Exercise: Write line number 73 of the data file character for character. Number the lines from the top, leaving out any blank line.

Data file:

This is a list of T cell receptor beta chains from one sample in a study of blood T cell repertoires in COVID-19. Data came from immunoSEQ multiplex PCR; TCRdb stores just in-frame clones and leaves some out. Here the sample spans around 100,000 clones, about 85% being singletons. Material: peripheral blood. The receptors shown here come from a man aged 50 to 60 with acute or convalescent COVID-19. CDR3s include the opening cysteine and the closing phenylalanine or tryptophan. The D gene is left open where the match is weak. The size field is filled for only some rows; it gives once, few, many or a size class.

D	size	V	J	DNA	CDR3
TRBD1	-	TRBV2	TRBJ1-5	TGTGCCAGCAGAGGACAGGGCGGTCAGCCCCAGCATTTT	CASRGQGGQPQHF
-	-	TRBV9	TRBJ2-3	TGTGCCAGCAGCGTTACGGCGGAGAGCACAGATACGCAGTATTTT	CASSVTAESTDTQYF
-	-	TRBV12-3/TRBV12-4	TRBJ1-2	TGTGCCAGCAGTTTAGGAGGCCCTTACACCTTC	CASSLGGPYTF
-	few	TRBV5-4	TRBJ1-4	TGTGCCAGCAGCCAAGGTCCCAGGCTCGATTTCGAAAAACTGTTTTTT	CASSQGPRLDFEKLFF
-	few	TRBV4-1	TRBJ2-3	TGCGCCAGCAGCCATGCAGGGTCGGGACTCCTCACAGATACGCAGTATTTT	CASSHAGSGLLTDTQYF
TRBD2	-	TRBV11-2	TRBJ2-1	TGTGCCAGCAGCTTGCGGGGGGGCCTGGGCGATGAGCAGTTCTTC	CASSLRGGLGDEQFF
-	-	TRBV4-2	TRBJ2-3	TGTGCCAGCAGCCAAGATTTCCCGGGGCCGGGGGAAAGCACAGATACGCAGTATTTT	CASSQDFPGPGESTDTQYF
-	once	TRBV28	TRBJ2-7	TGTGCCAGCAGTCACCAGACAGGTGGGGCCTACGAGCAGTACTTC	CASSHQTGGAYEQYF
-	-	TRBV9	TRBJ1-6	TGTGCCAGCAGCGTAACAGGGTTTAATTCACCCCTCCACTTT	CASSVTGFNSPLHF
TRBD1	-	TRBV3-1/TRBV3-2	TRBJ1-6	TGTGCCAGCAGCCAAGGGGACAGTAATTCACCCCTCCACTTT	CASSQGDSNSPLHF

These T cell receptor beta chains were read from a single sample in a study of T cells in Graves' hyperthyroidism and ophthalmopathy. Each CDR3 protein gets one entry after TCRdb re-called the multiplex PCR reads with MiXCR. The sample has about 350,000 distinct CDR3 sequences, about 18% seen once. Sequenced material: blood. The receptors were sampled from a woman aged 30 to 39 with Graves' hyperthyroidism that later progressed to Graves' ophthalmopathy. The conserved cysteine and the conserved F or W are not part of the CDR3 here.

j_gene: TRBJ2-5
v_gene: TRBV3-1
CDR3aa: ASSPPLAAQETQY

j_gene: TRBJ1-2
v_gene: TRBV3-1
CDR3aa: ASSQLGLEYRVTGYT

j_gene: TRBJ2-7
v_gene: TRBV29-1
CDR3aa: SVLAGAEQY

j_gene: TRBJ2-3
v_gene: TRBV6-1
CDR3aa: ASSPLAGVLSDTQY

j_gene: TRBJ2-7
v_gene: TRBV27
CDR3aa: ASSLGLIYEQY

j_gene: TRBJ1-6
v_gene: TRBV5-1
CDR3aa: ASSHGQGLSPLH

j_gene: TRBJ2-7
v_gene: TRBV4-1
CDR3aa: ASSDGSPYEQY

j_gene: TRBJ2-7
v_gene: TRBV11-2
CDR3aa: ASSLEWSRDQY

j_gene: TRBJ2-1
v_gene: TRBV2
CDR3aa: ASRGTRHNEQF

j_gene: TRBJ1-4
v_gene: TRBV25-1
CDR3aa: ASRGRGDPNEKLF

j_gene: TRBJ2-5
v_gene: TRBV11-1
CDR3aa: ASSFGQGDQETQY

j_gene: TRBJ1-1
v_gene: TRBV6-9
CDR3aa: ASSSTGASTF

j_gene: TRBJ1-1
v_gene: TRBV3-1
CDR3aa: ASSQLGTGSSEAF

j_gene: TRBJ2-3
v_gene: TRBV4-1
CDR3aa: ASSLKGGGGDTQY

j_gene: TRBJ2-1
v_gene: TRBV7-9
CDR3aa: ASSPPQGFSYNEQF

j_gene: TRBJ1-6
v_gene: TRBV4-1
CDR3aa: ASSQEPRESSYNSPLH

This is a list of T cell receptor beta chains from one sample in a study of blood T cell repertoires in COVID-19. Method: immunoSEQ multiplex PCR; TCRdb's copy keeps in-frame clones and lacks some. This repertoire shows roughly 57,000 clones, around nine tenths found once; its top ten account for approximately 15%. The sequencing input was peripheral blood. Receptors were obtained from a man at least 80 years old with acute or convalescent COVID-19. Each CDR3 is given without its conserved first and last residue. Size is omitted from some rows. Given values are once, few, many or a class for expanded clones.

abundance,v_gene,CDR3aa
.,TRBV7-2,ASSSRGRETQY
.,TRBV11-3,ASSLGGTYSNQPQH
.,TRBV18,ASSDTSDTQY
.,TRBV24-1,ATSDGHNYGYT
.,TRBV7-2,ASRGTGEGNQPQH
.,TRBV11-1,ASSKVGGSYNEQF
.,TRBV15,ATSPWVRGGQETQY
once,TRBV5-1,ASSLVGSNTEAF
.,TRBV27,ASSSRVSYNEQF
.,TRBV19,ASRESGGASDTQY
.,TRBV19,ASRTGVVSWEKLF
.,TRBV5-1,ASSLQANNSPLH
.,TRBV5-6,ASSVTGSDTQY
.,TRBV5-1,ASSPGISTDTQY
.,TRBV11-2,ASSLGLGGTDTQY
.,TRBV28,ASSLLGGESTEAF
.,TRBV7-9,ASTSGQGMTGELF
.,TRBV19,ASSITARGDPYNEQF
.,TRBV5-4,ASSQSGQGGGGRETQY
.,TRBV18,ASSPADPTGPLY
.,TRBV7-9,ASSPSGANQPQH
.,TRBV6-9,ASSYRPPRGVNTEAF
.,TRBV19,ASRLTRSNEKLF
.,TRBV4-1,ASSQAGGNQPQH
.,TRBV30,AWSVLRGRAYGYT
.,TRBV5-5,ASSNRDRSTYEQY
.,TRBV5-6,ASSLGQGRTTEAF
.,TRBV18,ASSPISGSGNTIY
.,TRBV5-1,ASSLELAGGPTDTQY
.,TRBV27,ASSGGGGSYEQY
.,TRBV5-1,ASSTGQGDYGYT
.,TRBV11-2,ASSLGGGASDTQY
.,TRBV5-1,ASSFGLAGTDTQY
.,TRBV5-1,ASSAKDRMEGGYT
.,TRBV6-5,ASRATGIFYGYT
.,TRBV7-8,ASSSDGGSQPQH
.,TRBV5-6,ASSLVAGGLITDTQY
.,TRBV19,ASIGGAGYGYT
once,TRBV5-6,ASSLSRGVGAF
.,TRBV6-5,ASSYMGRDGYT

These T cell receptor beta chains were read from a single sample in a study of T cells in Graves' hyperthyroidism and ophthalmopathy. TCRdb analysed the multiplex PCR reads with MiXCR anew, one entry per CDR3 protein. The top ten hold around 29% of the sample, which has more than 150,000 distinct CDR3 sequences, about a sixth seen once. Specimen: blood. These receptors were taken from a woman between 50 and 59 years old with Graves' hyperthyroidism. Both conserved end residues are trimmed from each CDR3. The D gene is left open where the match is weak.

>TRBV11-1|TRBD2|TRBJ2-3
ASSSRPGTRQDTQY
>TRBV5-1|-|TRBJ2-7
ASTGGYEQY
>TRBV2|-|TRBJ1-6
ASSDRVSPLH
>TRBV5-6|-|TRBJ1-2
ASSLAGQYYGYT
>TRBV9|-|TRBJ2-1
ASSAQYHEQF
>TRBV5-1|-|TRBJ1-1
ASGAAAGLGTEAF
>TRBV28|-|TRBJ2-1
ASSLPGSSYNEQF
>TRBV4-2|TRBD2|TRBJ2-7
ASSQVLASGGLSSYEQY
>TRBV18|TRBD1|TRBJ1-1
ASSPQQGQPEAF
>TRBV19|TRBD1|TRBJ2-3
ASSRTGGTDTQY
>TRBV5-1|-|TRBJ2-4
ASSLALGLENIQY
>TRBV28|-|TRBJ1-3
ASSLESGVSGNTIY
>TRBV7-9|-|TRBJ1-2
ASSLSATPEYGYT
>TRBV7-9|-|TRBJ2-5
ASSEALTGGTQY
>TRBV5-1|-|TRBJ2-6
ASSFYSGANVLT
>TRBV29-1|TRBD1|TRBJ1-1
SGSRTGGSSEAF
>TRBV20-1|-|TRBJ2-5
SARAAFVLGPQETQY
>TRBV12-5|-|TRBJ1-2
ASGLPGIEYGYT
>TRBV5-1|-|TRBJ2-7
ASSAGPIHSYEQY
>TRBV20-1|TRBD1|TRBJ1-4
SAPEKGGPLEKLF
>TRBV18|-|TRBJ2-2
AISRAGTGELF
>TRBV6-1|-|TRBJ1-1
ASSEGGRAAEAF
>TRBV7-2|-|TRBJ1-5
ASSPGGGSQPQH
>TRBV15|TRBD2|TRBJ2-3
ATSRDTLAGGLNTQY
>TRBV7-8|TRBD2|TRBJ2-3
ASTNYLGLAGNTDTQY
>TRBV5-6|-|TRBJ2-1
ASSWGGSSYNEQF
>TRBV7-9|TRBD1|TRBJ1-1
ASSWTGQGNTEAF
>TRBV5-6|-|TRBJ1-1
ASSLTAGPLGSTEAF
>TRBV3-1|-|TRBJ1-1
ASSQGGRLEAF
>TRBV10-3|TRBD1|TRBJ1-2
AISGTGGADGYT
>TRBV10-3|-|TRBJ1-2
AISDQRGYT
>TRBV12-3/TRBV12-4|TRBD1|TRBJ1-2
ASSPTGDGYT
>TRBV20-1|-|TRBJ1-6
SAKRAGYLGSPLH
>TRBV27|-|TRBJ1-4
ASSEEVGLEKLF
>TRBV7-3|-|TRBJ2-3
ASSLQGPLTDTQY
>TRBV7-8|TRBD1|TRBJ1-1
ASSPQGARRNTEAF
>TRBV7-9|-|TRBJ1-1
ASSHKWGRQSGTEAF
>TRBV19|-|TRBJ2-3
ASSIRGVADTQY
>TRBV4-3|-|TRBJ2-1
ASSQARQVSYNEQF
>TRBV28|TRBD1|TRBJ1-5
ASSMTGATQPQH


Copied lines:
.,TRBV19,ASRESGGASDTQY